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Using Rake for Private and Integrated Builds

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This blog shows how to create a private build process using Rake and assumes you’ll be using some type of continuous integration (CI) build such as Azure DevOps pipelines. 

Rake is an Open Source project that uses a build script written in
Ruby. It is structured around tasks that are chained together through dependency relationships.

The script will usually have multiple, high-level tasks that allow the developer to run quick builds, clean builds for before committing, and ones for the CI system.

The basic steps for creating a Rake build

The following list are the basic steps to get building with Rake.  Each one is discussed below.

  1. Ensure the Solution builds in Visual Studio
  2. Install Ruby
  3. Install Rake
  4. Create Rakefile at the solution file level with the tasks such as the following:
    a.Init task for cleanup of artifacts
    b.Compile task to build the code
    c.Test task to run the unit tests
    d.Database task deploy the database if applicable

Ensure it Builds

Obviously you must be able to cleanly build your code.  The important word here is cleanly since the build pipeline will be building in a clean environment.  Forgetting to add a file to VCS is a common mistake that will let you successfully build locally, but will lose a cycle on the build.

Install Ruby

For Windows, there is a Ruby installer.  On *nix, you can use the appropriate package manager, which are on the same link.

Install Rake

Once Ruby is installed correctly, simply install Rake with gem.  On *nix you may have to use sudo.

gem install rake

Create the Rakefile

Usually the Rakefile is in the same folder as the solution to make finding and running it easy.  This file should be committed to VCS so it can be run by anyone, including Azure DevOps.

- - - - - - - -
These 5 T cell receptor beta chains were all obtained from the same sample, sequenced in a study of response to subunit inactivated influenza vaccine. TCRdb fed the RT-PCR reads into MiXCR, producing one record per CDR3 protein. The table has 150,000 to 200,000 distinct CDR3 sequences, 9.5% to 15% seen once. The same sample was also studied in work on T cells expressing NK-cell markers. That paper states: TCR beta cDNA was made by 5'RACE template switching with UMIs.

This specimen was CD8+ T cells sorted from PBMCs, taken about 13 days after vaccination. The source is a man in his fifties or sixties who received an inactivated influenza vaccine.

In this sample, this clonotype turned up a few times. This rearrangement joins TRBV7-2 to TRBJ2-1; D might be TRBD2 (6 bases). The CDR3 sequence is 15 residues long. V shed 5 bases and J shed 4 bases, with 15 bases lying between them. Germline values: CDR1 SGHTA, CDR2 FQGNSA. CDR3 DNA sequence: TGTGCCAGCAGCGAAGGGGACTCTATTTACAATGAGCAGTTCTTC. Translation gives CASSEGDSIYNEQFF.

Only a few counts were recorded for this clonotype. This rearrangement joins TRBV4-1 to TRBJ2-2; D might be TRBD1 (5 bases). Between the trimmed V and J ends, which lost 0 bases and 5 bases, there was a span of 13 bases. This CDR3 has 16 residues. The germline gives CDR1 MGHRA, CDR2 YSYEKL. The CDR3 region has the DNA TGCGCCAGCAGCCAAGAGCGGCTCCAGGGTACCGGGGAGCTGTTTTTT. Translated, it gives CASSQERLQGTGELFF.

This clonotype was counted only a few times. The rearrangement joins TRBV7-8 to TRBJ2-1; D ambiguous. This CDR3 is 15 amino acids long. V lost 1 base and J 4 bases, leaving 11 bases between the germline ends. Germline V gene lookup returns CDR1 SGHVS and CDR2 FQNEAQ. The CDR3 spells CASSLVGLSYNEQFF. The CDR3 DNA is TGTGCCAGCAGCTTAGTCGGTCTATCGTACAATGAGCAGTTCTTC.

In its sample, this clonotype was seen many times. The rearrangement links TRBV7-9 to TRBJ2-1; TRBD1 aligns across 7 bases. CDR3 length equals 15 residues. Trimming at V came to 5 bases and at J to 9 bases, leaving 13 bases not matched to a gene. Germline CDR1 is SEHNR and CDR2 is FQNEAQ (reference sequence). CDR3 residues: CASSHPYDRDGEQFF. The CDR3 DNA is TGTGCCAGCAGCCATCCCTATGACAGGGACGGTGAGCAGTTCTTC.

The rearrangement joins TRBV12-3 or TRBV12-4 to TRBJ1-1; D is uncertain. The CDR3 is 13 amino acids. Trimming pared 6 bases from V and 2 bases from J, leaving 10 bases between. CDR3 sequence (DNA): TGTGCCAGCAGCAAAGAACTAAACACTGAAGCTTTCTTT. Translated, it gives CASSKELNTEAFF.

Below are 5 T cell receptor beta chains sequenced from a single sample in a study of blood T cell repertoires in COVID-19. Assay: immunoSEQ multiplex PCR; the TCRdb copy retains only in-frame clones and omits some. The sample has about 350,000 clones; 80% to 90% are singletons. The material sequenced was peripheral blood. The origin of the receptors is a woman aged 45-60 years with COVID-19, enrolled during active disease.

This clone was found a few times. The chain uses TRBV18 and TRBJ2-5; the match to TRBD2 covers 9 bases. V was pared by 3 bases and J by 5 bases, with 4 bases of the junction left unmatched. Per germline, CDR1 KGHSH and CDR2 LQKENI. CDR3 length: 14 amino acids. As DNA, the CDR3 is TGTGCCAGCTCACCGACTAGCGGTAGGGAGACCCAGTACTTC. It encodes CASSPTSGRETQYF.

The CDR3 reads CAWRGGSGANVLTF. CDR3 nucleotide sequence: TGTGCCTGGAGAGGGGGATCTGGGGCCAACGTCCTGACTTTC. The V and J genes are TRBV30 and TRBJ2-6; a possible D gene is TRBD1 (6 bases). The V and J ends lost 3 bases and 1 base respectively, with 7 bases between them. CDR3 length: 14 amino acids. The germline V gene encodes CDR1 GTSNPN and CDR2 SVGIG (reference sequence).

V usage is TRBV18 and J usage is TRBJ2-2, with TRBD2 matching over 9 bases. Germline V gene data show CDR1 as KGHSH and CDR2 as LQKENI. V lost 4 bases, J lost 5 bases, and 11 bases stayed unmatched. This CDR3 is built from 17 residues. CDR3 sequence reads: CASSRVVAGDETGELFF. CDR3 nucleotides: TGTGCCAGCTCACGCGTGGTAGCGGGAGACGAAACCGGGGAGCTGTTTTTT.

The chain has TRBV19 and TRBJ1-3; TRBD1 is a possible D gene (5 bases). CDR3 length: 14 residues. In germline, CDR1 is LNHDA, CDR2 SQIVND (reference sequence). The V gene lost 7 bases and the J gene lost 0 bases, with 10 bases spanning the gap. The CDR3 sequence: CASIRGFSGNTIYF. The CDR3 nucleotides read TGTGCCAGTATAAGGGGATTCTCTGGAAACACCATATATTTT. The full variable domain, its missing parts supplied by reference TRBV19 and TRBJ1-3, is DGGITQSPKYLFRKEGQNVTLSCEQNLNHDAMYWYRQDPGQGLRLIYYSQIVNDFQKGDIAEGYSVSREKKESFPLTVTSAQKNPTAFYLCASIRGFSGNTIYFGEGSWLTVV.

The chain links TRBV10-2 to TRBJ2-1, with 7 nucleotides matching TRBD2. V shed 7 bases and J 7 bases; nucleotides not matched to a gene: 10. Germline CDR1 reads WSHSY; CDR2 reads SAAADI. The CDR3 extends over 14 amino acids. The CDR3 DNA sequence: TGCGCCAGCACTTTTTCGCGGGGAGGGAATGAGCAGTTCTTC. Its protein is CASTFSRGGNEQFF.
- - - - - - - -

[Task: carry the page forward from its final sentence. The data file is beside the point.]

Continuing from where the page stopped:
Rakefileis a Ruby source file that is run by the rake gem.  It is comprised of multiple task methods that define dependencies, and can optionally do some action for each step of the build process.


At the top of the file, you can load Ruby modules that you want to use.  For example to load file utilities.

require "fileutils"

Variables and Arguments

Also at the top you define variables that you can reference in of the methods, like a global.  To get arguments into the script, you can use args, or ENV['name'].  To use args in a task, the calling task, must also take args.  In the example below the init task needs the parameters, but since default has it as a dependency, it must have the parameters, too.

task :default,[:version,:runOctopack] => [:init,:test] do |task, args|
# set variables
version = ""
runOctopack = false
user = ""

desc "get parameters into variables"
task :init,[:version,:runOctopack] do |task, args|
    args.with_defaults(:version => "")
    args.with_defaults(:runOctopack => false)
    runOctopack = args.runOctopack
    version = args.version
    user = ENV['USER']